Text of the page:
15 Nov Researchers successfully graft heart muscle
A team of scientists working at the University Medical Center Hamburg-Eppendorf – UKE in Germany have run a test to say if a new technique to get a body to accept and adapt tissue will have any effect, and it seems that it has.
One of the greatest harms caused by a heart attack is that of muscle loss. Once damaged, heart muscle will not regrow. This is one of the reasons that heart attack victims are at increased risk for further heart problems. It is also why the risk for heart attacks increases over time, more than other age related illnesses.
Until very recently, this was an issue without a cure.
The researchers tried combining heart tissue grown from human stem cells with something unique, endothelial cells, which are the cells that line the inside of our veins and arteries. They ran a number of other experiments as well, combining human heart cells with other various cells, none of them had any success.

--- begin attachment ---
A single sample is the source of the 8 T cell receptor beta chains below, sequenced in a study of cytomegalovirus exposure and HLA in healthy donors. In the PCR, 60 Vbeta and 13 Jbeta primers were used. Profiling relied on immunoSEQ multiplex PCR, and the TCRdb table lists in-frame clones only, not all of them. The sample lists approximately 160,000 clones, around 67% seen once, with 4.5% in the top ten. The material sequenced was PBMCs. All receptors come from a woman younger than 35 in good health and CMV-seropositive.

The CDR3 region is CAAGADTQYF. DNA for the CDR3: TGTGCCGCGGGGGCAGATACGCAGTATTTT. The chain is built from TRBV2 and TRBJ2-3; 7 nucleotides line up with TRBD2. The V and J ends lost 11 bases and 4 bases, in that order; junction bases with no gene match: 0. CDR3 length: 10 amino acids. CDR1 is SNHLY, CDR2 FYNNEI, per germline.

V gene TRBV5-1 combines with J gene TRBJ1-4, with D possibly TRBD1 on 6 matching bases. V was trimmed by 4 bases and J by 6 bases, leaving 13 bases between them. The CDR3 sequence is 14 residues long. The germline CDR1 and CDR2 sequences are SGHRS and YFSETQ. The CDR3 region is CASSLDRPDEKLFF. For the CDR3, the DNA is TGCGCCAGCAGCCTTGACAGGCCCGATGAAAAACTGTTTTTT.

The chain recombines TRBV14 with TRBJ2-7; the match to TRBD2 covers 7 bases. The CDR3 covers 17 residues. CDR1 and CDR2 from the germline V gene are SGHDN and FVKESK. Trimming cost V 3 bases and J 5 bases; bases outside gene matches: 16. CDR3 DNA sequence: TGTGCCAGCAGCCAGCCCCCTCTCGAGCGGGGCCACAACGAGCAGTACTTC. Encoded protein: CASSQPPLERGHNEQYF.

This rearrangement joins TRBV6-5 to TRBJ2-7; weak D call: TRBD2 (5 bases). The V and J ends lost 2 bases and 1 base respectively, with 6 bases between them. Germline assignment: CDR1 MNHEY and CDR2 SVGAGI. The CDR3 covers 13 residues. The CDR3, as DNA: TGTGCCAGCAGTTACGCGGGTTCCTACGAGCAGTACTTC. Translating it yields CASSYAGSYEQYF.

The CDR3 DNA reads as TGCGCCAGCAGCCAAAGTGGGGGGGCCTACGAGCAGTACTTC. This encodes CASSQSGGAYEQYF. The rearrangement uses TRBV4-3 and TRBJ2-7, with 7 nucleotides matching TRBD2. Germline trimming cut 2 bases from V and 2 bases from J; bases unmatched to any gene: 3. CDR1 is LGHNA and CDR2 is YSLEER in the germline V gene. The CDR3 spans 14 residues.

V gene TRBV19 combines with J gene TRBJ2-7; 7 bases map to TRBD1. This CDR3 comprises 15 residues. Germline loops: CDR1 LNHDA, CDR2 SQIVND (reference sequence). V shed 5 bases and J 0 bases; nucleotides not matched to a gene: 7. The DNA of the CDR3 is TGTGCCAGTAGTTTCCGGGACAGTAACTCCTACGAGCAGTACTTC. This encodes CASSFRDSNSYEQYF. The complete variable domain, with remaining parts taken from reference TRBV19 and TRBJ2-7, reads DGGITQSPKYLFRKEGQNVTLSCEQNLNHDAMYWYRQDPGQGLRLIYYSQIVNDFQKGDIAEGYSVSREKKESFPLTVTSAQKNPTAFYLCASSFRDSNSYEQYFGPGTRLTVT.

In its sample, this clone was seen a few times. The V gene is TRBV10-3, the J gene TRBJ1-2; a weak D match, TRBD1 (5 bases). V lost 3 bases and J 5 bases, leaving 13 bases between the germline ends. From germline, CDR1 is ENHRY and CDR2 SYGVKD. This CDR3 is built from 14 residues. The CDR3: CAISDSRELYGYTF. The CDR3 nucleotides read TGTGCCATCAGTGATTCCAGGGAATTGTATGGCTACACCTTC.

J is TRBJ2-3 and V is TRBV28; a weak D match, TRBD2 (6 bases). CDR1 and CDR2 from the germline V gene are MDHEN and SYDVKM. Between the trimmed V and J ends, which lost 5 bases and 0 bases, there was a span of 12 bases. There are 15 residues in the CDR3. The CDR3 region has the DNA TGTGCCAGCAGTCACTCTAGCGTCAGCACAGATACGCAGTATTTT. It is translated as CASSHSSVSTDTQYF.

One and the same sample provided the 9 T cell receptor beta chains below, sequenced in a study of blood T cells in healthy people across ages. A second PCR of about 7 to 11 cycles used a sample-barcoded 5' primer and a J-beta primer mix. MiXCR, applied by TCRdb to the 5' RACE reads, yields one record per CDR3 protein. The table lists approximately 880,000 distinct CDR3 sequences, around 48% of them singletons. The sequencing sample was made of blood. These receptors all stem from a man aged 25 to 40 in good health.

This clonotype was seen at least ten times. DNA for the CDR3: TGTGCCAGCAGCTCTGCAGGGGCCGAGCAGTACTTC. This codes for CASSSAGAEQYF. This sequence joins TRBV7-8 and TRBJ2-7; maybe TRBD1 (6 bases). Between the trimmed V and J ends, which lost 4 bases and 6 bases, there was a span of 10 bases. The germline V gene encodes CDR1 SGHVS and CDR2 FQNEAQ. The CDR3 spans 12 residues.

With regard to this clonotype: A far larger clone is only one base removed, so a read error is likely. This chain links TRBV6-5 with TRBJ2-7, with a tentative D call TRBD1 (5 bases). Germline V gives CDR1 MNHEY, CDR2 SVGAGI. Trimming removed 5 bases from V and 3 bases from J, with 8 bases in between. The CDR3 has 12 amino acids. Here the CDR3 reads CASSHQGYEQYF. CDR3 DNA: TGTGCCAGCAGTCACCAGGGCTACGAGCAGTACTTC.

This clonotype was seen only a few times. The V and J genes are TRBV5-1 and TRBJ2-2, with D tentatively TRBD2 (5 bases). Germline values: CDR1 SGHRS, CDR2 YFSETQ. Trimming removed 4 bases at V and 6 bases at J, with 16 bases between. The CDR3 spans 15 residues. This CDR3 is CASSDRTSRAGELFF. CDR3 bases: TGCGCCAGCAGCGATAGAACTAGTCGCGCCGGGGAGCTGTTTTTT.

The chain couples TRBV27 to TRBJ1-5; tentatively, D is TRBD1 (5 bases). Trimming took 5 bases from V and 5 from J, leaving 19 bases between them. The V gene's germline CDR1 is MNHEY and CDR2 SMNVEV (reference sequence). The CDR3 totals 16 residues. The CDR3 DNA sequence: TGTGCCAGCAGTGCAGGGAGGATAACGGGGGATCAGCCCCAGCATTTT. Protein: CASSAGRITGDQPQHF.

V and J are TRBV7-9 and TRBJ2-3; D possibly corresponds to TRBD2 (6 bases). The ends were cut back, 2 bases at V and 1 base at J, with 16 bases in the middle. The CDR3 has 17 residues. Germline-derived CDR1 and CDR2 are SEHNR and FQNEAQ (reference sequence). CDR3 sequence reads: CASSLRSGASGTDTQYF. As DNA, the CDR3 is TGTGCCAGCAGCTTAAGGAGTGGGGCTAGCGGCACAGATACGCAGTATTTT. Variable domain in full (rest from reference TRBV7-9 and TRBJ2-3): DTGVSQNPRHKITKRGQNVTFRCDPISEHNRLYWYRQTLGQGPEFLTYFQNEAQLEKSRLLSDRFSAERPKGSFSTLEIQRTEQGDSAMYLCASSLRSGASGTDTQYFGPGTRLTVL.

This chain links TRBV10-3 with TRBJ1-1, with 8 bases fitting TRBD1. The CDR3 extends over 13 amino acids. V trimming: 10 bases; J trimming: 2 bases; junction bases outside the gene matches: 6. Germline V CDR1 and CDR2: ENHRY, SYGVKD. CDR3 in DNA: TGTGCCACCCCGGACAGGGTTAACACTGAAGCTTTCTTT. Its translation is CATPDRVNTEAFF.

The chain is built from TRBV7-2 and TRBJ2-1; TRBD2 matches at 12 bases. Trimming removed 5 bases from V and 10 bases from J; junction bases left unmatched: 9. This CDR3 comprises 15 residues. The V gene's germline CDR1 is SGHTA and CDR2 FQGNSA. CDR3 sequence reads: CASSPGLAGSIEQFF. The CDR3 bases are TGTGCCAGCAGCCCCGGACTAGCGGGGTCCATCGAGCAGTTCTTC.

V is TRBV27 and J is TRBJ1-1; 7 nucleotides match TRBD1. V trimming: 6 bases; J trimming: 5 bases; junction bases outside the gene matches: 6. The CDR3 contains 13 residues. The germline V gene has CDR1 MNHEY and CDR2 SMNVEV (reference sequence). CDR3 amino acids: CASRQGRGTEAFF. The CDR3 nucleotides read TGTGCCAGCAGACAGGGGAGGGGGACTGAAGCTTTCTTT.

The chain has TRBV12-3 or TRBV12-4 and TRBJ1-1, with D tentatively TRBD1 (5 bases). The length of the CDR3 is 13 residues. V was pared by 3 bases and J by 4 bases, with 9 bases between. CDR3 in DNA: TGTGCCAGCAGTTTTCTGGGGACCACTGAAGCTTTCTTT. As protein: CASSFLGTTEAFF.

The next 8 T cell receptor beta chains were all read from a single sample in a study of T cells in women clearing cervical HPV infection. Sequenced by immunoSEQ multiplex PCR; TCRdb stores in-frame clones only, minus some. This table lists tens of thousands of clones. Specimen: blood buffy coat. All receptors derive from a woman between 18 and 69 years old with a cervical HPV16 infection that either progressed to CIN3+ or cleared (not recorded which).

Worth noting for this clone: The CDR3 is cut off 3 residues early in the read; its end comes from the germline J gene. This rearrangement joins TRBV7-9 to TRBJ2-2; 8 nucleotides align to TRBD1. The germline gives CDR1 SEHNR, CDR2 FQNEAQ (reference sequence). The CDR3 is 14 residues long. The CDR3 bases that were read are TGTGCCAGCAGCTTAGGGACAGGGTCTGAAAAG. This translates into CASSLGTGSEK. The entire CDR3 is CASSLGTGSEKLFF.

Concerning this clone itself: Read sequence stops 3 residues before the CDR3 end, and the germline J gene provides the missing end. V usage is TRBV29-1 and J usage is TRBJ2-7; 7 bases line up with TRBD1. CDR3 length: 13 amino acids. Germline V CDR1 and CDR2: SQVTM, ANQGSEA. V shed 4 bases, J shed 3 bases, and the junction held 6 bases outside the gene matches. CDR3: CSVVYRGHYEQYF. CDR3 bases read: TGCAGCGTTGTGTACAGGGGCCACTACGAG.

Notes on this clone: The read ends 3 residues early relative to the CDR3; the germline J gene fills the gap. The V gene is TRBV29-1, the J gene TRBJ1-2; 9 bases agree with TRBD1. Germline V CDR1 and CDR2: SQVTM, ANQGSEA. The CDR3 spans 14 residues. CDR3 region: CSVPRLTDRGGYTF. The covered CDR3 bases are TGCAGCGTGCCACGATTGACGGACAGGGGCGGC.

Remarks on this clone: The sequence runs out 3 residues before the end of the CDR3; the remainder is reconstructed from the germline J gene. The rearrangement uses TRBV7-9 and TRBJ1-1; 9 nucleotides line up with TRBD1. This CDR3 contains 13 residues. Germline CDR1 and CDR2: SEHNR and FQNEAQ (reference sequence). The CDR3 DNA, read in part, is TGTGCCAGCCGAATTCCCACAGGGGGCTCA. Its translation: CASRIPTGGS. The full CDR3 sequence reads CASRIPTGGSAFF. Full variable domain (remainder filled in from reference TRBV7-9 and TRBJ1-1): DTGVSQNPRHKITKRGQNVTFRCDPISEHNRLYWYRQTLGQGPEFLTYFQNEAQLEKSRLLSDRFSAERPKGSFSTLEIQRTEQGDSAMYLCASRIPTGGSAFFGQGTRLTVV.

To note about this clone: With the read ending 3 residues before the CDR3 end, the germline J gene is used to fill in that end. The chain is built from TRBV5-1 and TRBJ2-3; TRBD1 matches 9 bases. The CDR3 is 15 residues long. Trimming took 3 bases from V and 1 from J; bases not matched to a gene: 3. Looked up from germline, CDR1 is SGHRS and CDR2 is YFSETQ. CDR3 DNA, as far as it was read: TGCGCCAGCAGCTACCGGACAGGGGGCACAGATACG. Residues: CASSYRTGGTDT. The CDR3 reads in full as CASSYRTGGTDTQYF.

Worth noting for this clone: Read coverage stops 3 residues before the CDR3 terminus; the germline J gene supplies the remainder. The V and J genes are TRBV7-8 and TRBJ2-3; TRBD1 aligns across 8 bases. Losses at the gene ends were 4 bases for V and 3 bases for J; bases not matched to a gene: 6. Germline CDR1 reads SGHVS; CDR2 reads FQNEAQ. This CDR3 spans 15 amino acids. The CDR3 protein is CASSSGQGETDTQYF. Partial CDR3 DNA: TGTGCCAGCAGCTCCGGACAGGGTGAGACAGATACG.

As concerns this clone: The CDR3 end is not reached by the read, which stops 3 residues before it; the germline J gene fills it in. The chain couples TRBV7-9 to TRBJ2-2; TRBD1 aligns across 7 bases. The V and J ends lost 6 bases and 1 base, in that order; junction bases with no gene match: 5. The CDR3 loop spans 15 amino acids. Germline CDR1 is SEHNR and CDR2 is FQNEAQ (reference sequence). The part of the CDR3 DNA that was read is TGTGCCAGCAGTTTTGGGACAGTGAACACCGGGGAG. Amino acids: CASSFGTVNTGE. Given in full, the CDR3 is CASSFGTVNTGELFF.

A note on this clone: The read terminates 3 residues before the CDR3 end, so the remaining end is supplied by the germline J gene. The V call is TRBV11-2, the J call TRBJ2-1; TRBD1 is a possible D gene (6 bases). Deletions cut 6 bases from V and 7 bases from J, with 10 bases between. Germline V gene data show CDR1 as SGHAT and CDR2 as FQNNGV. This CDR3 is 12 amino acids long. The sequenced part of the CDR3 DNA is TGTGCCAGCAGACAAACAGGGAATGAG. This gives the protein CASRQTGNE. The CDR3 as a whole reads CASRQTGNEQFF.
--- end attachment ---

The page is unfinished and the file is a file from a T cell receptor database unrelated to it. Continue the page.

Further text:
The test was run on guinea pigs, which share certain similarities with the human heart. A great deal of testing is required until the procedure is deemed safe enough to use on humans. Should we get there, it would prove a surprising solution to a serious problem.
The test found that after about four weeks, the pigs’ hearts had adapted the tissue and even started to grow new tissue, a truly remarkable development.